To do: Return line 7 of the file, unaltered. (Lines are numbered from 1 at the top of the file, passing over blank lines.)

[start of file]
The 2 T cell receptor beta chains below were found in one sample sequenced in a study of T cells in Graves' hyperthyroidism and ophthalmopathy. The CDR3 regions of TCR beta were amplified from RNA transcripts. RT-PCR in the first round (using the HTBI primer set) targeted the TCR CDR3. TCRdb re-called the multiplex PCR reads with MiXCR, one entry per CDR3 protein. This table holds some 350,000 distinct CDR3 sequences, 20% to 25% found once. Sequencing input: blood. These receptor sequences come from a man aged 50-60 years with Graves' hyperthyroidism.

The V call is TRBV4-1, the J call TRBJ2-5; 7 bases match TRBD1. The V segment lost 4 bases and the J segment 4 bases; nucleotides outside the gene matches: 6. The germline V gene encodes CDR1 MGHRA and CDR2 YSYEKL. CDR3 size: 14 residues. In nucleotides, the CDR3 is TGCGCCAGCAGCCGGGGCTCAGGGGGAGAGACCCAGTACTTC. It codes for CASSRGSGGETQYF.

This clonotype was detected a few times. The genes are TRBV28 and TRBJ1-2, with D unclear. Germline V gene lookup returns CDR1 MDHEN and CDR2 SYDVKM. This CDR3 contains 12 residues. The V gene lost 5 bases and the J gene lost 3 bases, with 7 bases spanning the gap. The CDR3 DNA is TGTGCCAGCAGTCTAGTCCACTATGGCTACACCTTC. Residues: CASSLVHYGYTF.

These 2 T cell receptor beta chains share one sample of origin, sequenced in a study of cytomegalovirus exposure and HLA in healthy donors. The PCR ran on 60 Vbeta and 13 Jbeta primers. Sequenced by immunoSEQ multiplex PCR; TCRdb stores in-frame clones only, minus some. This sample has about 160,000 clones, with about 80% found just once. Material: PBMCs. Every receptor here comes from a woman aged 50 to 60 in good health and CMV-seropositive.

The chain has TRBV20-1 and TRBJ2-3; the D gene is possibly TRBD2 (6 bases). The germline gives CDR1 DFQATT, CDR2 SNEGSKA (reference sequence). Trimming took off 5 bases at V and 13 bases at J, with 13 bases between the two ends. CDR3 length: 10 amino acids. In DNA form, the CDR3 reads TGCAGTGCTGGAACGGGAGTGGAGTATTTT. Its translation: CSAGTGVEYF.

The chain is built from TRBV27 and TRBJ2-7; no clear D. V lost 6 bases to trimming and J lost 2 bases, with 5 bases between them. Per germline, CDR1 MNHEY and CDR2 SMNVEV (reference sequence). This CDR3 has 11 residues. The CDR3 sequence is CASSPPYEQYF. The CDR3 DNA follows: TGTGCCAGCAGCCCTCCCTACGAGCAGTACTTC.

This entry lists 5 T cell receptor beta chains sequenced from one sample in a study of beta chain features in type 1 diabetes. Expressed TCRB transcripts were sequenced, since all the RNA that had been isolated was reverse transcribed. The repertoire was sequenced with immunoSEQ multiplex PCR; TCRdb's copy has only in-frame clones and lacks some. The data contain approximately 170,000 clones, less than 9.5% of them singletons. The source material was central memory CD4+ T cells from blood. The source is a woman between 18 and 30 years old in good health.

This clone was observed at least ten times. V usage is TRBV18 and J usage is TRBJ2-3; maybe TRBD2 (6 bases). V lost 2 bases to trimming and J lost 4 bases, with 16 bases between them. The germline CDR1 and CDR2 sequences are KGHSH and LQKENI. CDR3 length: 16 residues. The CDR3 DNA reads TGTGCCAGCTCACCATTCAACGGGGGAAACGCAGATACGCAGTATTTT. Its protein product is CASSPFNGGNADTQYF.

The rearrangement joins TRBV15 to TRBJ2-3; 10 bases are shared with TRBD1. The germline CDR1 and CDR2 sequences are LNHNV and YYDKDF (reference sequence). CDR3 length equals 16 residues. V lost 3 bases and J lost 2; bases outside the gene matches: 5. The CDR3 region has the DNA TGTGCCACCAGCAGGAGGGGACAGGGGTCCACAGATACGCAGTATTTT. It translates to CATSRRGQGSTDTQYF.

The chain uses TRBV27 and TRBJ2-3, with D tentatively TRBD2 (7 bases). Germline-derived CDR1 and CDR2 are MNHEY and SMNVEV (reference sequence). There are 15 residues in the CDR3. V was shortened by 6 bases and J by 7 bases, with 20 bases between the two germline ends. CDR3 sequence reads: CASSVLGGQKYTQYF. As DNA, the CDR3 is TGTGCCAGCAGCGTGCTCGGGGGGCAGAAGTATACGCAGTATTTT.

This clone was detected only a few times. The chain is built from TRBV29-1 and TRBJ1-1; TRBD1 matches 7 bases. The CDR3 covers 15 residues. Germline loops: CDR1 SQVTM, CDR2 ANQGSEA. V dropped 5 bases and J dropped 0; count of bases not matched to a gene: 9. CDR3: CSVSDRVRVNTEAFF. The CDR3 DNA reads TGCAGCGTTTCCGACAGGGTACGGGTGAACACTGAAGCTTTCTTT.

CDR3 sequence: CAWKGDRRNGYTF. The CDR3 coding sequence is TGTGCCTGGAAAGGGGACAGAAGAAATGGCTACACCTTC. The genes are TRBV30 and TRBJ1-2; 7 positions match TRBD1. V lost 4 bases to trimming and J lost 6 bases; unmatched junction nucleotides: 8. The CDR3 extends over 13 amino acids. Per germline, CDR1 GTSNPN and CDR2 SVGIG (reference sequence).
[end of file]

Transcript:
This entry lists 5 T cell receptor beta chains sequenced from one sample in a study of beta chain features in type 1 diabetes. Expressed TCRB transcripts were sequenced, since all the RNA that had been isolated was reverse transcribed. The repertoire was sequenced with immunoSEQ multiplex PCR; TCRdb's copy has only in-frame clones and lacks some. The data contain approximately 170,000 clones, less than 9.5% of them singletons. The source material was central memory CD4+ T cells from blood. The source is a woman between 18 and 30 years old in good health.